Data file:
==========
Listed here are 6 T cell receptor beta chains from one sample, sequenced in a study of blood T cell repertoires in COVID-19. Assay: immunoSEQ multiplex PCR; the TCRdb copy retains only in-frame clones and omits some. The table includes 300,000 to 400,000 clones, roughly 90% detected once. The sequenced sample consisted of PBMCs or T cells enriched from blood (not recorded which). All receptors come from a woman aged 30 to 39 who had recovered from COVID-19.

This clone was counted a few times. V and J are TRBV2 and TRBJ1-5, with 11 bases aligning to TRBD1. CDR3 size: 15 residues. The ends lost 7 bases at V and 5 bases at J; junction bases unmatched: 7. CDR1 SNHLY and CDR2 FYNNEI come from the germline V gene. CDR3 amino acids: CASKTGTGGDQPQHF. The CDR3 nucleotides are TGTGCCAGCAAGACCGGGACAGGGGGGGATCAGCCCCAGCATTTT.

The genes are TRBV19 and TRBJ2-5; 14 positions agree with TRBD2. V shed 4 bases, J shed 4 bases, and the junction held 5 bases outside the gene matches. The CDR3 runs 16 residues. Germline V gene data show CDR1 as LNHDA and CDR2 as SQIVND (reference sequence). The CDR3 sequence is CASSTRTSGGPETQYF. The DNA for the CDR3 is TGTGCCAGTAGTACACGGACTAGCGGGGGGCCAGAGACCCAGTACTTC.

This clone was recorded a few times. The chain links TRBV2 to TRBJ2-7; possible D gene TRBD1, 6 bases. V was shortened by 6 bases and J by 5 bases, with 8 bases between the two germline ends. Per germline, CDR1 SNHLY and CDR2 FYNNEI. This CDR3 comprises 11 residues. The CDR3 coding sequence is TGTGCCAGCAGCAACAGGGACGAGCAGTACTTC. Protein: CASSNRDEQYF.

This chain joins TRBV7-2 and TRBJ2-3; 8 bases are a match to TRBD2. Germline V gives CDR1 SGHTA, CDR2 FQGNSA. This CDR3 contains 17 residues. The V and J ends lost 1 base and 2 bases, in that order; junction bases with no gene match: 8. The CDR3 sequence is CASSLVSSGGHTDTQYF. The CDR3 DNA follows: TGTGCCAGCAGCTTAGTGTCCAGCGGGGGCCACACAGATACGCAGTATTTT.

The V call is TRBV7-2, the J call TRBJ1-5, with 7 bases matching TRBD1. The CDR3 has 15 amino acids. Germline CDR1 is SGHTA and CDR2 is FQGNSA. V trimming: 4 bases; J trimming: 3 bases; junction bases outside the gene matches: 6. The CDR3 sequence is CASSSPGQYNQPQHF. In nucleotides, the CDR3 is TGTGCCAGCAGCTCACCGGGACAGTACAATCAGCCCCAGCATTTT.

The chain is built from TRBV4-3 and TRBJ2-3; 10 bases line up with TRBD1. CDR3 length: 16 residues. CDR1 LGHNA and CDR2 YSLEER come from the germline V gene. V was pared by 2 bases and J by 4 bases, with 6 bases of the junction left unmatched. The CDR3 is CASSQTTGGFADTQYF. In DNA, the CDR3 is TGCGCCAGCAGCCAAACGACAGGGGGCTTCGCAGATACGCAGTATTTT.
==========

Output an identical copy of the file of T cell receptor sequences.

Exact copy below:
Listed here are 6 T cell receptor beta chains from one sample, sequenced in a study of blood T cell repertoires in COVID-19. Assay: immunoSEQ multiplex PCR; the TCRdb copy retains only in-frame clones and omits some. The table includes 300,000 to 400,000 clones, roughly 90% detected once. The sequenced sample consisted of PBMCs or T cells enriched from blood (not recorded which). All receptors come from a woman aged 30 to 39 who had recovered from COVID-19.

This clone was counted a few times. V and J are TRBV2 and TRBJ1-5, with 11 bases aligning to TRBD1. CDR3 size: 15 residues. The ends lost 7 bases at V and 5 bases at J; junction bases unmatched: 7. CDR1 SNHLY and CDR2 FYNNEI come from the germline V gene. CDR3 amino acids: CASKTGTGGDQPQHF. The CDR3 nucleotides are TGTGCCAGCAAGACCGGGACAGGGGGGGATCAGCCCCAGCATTTT.

The genes are TRBV19 and TRBJ2-5; 14 positions agree with TRBD2. V shed 4 bases, J shed 4 bases, and the junction held 5 bases outside the gene matches. The CDR3 runs 16 residues. Germline V gene data show CDR1 as LNHDA and CDR2 as SQIVND (reference sequence). The CDR3 sequence is CASSTRTSGGPETQYF. The DNA for the CDR3 is TGTGCCAGTAGTACACGGACTAGCGGGGGGCCAGAGACCCAGTACTTC.

This clone was recorded a few times. The chain links TRBV2 to TRBJ2-7; possible D gene TRBD1, 6 bases. V was shortened by 6 bases and J by 5 bases, with 8 bases between the two germline ends. Per germline, CDR1 SNHLY and CDR2 FYNNEI. This CDR3 comprises 11 residues. The CDR3 coding sequence is TGTGCCAGCAGCAACAGGGACGAGCAGTACTTC. Protein: CASSNRDEQYF.

This chain joins TRBV7-2 and TRBJ2-3; 8 bases are a match to TRBD2. Germline V gives CDR1 SGHTA, CDR2 FQGNSA. This CDR3 contains 17 residues. The V and J ends lost 1 base and 2 bases, in that order; junction bases with no gene match: 8. The CDR3 sequence is CASSLVSSGGHTDTQYF. The CDR3 DNA follows: TGTGCCAGCAGCTTAGTGTCCAGCGGGGGCCACACAGATACGCAGTATTTT.

The V call is TRBV7-2, the J call TRBJ1-5, with 7 bases matching TRBD1. The CDR3 has 15 amino acids. Germline CDR1 is SGHTA and CDR2 is FQGNSA. V trimming: 4 bases; J trimming: 3 bases; junction bases outside the gene matches: 6. The CDR3 sequence is CASSSPGQYNQPQHF. In nucleotides, the CDR3 is TGTGCCAGCAGCTCACCGGGACAGTACAATCAGCCCCAGCATTTT.

The chain is built from TRBV4-3 and TRBJ2-3; 10 bases line up with TRBD1. CDR3 length: 16 residues. CDR1 LGHNA and CDR2 YSLEER come from the germline V gene. V was pared by 2 bases and J by 4 bases, with 6 bases of the junction left unmatched. The CDR3 is CASSQTTGGFADTQYF. In DNA, the CDR3 is TGCGCCAGCAGCCAAACGACAGGGGGCTTCGCAGATACGCAGTATTTT.